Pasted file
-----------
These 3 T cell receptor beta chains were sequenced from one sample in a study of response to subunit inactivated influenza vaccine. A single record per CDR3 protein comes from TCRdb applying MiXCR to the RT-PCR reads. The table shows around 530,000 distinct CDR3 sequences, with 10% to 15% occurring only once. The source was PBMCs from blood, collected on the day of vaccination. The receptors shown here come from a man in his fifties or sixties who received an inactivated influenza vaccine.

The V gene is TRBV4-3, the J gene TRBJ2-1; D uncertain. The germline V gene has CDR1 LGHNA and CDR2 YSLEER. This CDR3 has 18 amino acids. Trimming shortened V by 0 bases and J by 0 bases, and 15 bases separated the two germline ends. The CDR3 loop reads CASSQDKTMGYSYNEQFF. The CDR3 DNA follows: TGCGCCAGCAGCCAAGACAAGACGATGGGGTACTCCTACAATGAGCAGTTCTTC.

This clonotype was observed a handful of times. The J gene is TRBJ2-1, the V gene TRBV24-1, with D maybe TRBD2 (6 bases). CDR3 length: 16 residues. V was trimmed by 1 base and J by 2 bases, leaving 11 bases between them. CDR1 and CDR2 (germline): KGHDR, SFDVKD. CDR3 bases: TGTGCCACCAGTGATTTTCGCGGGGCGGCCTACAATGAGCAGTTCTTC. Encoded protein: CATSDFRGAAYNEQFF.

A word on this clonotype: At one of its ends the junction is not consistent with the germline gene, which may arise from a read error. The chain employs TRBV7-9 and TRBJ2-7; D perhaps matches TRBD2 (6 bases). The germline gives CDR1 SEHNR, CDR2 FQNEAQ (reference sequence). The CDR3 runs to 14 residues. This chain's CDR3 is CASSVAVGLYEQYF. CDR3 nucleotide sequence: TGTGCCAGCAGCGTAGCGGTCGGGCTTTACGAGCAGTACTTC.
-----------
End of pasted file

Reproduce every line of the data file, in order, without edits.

These 3 T cell receptor beta chains were sequenced from one sample in a study of response to subunit inactivated influenza vaccine. A single record per CDR3 protein comes from TCRdb applying MiXCR to the RT-PCR reads. The table shows around 530,000 distinct CDR3 sequences, with 10% to 15% occurring only once. The source was PBMCs from blood, collected on the day of vaccination. The receptors shown here come from a man in his fifties or sixties who received an inactivated influenza vaccine.

The V gene is TRBV4-3, the J gene TRBJ2-1; D uncertain. The germline V gene has CDR1 LGHNA and CDR2 YSLEER. This CDR3 has 18 amino acids. Trimming shortened V by 0 bases and J by 0 bases, and 15 bases separated the two germline ends. The CDR3 loop reads CASSQDKTMGYSYNEQFF. The CDR3 DNA follows: TGCGCCAGCAGCCAAGACAAGACGATGGGGTACTCCTACAATGAGCAGTTCTTC.

This clonotype was observed a handful of times. The J gene is TRBJ2-1, the V gene TRBV24-1, with D maybe TRBD2 (6 bases). CDR3 length: 16 residues. V was trimmed by 1 base and J by 2 bases, leaving 11 bases between them. CDR1 and CDR2 (germline): KGHDR, SFDVKD. CDR3 bases: TGTGCCACCAGTGATTTTCGCGGGGCGGCCTACAATGAGCAGTTCTTC. Encoded protein: CATSDFRGAAYNEQFF.

A word on this clonotype: At one of its ends the junction is not consistent with the germline gene, which may arise from a read error. The chain employs TRBV7-9 and TRBJ2-7; D perhaps matches TRBD2 (6 bases). The germline gives CDR1 SEHNR, CDR2 FQNEAQ (reference sequence). The CDR3 runs to 14 residues. This chain's CDR3 is CASSVAVGLYEQYF. CDR3 nucleotide sequence: TGTGCCAGCAGCGTAGCGGTCGGGCTTTACGAGCAGTACTTC.